Retirement

Official figures reveal that as we get older, we’re more likely to suffer with conditions such as high blood cholesterol and high blood pressure, increasing the risk of conditions such as heart attacks and strokes. Maintaining a healthy weight and eating a balanced, nutritious diet will help to protect us from these things. 

One of the foods we can enjoy in plentiful amounts throughout life is fish – and our senior years are no exception. White fish such as cod, plaice, haddock and coley, and shellfish such as prawns, mussels and crab, are a great choice for helping to control calorie intakes without resorting to small portions or missing out on taste. Experts also agree that replacing some of the saturated fat in our diet with unsaturated fats such as polyunsaturated or monounsaturated fats can help to maintain normal cholesterol levels. 


Oily fish such as sardines, mackerel, herring, fresh tuna, salmon and trout can help with this as much of the fat they contain is unsaturated. In particular, oily fish are rich in long-chain omega-3 fats. These play a role in helping the heart to work normally and maintaining normal blood pressure and blood levels of triglycerides, a type of fat, which when raised increases the risk of heart disease. 


Looking after bones is also vital. In women, after the menopause, bone loss speeds up due to a drop in the hormone oestrogen, which helps to keep bones strong. Including plenty of calcium-rich foods is important as this mineral helps to maintain normal bones. Tinned fish, which contain tiny edible bones, such as anchovies and sardines, as well as brown crabmeat are packed with calcium.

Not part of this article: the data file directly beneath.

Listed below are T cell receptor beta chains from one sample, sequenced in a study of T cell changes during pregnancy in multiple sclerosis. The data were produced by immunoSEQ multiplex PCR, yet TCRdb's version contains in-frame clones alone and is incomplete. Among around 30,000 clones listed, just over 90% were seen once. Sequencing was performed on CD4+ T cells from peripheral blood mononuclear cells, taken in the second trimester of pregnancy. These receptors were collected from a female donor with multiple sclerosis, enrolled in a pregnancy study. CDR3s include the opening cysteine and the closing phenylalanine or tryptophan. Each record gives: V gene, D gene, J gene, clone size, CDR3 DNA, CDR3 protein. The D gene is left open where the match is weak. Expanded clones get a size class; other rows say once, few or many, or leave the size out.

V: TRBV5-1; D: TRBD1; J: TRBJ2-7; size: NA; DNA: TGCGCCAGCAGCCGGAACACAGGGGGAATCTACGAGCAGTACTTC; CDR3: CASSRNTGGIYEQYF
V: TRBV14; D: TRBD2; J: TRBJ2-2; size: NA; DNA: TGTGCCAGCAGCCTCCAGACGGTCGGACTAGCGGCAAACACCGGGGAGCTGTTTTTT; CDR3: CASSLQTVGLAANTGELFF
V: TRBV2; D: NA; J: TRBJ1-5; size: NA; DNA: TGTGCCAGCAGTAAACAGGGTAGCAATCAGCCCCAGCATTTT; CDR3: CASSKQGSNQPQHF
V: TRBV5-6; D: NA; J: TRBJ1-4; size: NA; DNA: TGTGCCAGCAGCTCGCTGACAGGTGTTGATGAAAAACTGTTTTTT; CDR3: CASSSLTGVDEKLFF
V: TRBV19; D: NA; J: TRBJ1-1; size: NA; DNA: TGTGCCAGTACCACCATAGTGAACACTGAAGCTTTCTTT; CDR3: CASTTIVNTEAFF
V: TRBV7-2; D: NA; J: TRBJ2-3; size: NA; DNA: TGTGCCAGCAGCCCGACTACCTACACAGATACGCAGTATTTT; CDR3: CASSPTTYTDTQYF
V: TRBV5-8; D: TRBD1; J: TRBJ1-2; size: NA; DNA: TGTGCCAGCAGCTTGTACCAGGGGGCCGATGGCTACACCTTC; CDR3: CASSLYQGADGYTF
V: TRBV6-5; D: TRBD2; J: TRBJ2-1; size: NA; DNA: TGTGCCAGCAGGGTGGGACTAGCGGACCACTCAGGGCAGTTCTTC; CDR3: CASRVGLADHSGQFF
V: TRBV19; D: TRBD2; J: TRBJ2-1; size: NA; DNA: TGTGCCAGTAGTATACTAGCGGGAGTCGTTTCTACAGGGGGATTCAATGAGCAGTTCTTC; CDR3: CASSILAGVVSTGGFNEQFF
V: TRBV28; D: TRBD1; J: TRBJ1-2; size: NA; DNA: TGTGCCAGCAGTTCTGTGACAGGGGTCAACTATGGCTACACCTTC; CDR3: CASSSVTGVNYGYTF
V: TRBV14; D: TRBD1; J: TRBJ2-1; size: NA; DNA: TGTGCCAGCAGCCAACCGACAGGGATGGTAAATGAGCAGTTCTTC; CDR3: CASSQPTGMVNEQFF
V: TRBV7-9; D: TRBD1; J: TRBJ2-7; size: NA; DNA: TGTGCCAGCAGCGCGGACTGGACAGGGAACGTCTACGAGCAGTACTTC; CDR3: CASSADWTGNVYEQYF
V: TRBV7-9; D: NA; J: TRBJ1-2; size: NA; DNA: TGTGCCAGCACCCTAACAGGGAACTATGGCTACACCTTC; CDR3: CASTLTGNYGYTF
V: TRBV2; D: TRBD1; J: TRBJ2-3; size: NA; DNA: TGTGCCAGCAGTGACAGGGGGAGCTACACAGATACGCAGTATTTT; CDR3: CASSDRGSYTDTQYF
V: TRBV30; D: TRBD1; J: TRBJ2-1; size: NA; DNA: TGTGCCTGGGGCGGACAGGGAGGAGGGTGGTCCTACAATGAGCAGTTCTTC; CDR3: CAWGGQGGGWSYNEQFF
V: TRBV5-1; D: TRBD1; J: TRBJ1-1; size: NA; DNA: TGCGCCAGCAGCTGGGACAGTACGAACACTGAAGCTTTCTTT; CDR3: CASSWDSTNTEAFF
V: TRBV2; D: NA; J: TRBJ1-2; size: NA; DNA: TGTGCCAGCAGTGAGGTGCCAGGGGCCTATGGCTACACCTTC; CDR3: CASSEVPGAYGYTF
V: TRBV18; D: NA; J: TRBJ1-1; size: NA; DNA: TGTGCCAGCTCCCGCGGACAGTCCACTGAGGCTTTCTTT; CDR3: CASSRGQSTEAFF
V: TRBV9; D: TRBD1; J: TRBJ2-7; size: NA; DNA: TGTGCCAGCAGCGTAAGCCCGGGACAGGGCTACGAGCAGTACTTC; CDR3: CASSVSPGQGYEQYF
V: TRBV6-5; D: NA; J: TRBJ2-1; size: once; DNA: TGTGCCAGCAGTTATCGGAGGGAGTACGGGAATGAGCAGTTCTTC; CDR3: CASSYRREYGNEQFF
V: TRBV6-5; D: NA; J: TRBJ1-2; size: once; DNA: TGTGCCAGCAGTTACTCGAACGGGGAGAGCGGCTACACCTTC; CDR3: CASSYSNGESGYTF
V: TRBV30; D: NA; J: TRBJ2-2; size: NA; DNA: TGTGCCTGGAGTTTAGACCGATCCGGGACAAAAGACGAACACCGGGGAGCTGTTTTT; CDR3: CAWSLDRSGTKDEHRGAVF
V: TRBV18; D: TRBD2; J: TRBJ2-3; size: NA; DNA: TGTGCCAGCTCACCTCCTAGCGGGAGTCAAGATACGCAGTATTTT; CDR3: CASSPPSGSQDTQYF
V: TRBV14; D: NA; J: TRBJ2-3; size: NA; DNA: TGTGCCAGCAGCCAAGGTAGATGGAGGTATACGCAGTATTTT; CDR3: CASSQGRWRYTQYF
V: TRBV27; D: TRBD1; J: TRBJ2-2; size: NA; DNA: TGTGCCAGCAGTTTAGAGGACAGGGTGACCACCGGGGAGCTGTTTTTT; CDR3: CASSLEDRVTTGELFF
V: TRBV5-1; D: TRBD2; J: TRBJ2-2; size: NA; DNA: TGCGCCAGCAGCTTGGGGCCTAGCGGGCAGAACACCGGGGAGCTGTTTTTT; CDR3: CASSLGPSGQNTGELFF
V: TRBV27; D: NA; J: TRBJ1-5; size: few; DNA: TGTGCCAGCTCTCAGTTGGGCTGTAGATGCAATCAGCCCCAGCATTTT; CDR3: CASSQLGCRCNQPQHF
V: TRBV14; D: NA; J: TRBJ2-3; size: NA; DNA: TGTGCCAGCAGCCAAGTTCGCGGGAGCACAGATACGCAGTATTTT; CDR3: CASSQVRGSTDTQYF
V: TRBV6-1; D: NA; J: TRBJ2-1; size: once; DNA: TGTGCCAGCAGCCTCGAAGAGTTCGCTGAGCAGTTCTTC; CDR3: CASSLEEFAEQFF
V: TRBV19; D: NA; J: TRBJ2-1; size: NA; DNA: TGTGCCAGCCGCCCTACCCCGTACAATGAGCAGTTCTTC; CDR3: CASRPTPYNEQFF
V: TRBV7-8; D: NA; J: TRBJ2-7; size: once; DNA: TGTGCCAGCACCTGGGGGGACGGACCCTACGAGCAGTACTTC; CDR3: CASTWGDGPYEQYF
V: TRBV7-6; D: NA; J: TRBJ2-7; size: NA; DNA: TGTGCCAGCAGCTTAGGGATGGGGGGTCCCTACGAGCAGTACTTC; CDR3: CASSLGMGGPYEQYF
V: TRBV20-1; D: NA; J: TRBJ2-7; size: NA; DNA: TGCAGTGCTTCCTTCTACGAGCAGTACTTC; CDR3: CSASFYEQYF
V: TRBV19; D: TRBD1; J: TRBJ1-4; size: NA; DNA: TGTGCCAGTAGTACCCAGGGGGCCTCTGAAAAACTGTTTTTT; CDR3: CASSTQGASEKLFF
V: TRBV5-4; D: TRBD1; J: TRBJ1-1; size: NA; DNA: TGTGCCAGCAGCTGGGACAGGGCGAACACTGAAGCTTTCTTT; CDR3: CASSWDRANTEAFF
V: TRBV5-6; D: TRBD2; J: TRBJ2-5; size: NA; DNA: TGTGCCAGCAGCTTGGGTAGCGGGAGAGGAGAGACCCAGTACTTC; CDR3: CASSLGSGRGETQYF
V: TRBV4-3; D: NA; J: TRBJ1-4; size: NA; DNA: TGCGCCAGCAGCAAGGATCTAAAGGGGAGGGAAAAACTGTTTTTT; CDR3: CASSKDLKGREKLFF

It’s also important to get enough vitamin D. Like calcium, vitamin D is important for maintaining normal bones and teeth as it helps to absorb calcium. Experts also agree that vitamin D may reduce the risk of falling in men and women over the age of 60. This is great news, as falling is a risk factor for bone fractures. To help protect against falling, it’s recommended older people have 20mcg vitamin D each day. The main source of vitamin D is sunlight – it’s made in our body when the skin is exposed to the sun’s rays. But increasingly, studies show that many of us have low levels of this nutrient in our blood, indicating that we can’t rely on sunshine alone to get enough of this nutrient. This means it’s important to eat more foods that are rich in vitamin D. And that’s where oily fish such as sardines, mackerel, pilchards, fresh tuna and salmon are true winners as they’re all packed with vitamin D. 


Meanwhile, the Department of Health also recommends all adults over the age of 65 years take a daily supplement containing 10mcg vitamin D. Bottom line: enjoying the recommended two portions of fish every week, including one serving of oil-rich fish such as sardines, mackerel, herring, fresh tuna, trout or salmon, is a great choice throughout life, including our older years.


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